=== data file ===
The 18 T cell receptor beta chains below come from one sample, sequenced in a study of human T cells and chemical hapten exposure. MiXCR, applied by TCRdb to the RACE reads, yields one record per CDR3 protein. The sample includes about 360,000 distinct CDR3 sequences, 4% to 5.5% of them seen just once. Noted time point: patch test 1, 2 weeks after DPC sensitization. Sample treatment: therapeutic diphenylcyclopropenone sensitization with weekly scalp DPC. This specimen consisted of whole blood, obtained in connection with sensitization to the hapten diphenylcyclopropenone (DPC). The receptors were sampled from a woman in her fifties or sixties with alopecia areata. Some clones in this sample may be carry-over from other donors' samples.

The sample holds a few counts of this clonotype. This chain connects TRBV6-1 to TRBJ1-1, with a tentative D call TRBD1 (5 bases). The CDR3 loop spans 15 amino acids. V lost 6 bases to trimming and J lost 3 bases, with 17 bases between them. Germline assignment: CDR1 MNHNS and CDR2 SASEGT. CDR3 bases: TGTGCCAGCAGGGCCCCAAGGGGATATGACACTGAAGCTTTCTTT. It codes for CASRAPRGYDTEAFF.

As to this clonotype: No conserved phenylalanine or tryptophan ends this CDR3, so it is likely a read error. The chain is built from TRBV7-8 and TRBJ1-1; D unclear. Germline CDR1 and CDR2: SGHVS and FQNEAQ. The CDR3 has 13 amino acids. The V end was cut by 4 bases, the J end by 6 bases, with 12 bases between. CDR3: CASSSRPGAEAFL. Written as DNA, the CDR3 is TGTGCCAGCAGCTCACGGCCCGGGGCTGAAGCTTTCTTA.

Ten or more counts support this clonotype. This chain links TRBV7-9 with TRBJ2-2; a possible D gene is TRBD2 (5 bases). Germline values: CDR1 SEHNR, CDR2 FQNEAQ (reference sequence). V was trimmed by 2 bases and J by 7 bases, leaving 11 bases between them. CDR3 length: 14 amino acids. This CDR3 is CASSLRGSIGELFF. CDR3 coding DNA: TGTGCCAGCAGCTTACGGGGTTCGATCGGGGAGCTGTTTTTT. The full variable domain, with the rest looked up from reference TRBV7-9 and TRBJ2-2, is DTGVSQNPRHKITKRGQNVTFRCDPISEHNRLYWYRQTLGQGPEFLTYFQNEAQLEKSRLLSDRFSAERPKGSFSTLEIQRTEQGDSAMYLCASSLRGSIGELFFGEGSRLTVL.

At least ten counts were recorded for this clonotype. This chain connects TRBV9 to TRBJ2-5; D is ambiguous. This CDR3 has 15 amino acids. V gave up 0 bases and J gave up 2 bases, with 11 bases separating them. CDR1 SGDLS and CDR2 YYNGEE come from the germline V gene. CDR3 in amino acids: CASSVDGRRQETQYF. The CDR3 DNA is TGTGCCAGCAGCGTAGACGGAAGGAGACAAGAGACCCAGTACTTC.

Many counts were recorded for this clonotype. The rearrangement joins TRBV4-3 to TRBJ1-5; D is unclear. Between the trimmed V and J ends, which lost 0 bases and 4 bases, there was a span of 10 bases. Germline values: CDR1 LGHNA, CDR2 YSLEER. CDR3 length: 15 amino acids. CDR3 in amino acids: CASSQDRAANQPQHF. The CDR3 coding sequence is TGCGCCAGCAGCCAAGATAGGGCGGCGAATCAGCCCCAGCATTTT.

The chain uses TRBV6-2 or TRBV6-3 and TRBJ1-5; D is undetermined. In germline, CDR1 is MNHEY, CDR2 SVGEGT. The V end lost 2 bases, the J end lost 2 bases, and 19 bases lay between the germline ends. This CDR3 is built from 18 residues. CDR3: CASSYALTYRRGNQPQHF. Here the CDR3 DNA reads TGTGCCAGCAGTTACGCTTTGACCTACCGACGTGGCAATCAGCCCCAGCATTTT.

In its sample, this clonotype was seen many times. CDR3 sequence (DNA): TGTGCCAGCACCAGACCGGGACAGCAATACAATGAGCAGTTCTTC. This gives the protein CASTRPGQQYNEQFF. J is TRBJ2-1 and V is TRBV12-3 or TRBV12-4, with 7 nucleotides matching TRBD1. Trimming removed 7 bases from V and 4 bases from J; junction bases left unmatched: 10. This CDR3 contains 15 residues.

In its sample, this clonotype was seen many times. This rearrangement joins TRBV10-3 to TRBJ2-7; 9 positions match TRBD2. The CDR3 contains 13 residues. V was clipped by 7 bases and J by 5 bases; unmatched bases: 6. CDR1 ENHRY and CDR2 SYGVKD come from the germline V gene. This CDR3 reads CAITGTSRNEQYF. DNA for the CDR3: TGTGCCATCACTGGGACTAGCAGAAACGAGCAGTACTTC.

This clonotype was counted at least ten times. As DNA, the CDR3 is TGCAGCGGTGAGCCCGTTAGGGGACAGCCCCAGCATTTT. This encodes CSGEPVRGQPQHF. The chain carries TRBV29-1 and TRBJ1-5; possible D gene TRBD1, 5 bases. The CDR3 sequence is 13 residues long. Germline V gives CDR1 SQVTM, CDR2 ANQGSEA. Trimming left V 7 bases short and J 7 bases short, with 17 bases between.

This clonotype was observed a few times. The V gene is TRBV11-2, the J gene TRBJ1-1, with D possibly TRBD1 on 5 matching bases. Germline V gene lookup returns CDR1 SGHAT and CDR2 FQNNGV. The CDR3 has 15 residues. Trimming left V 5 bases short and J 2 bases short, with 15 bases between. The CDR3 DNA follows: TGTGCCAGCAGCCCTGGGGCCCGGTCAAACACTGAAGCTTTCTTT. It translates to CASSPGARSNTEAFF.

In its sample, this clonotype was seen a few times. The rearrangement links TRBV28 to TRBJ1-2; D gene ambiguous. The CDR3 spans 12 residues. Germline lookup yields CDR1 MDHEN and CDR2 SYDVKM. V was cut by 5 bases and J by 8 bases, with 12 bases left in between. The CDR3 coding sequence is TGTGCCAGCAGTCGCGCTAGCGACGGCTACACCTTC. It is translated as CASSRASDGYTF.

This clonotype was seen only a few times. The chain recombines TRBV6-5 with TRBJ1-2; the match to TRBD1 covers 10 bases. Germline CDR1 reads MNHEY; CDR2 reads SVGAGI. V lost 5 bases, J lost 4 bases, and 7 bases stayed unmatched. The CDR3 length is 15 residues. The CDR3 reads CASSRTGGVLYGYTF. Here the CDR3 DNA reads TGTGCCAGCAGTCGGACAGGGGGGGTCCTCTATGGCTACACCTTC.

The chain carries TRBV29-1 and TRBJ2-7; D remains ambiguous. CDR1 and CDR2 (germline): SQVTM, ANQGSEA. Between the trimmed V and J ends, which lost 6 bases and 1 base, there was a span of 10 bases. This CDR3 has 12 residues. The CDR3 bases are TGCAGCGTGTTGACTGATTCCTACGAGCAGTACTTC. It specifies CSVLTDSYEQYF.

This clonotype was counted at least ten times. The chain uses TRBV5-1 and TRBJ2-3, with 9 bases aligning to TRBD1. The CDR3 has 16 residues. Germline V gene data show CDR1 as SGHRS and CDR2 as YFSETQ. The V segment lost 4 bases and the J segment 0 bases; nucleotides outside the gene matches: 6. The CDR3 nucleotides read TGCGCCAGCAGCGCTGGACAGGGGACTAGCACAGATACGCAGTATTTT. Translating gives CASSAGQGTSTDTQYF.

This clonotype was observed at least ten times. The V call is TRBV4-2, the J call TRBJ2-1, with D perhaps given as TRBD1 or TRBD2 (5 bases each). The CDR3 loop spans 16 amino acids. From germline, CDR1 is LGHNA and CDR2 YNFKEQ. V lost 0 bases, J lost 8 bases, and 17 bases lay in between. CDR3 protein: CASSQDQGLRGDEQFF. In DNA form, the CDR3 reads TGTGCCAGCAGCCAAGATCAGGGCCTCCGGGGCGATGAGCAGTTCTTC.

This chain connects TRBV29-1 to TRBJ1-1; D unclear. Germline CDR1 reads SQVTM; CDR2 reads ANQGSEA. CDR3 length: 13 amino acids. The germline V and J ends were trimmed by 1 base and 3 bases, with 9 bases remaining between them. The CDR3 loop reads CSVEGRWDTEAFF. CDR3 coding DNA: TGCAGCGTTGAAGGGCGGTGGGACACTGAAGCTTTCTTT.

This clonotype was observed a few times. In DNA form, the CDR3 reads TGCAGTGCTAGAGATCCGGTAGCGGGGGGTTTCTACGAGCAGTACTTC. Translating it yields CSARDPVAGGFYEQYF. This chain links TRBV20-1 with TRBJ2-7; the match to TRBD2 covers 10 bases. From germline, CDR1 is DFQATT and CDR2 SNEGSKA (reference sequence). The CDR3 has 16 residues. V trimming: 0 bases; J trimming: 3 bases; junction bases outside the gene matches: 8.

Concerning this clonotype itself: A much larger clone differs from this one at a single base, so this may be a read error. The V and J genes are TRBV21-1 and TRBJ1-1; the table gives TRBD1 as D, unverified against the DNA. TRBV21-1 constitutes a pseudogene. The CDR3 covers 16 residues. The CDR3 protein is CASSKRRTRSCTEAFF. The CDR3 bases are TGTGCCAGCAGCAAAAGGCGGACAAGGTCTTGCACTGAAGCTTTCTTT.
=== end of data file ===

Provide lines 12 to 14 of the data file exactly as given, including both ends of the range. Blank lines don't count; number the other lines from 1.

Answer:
In its sample, this clonotype was seen a few times. The rearrangement links TRBV28 to TRBJ1-2; D gene ambiguous. The CDR3 spans 12 residues. Germline lookup yields CDR1 MDHEN and CDR2 SYDVKM. V was cut by 5 bases and J by 8 bases, with 12 bases left in between. The CDR3 coding sequence is TGTGCCAGCAGTCGCGCTAGCGACGGCTACACCTTC. It is translated as CASSRASDGYTF.

This clonotype was seen only a few times. The chain recombines TRBV6-5 with TRBJ1-2; the match to TRBD1 covers 10 bases. Germline CDR1 reads MNHEY; CDR2 reads SVGAGI. V lost 5 bases, J lost 4 bases, and 7 bases stayed unmatched. The CDR3 length is 15 residues. The CDR3 reads CASSRTGGVLYGYTF. Here the CDR3 DNA reads TGTGCCAGCAGTCGGACAGGGGGGGTCCTCTATGGCTACACCTTC.

The chain carries TRBV29-1 and TRBJ2-7; D remains ambiguous. CDR1 and CDR2 (germline): SQVTM, ANQGSEA. Between the trimmed V and J ends, which lost 6 bases and 1 base, there was a span of 10 bases. This CDR3 has 12 residues. The CDR3 bases are TGCAGCGTGTTGACTGATTCCTACGAGCAGTACTTC. It specifies CSVLTDSYEQYF.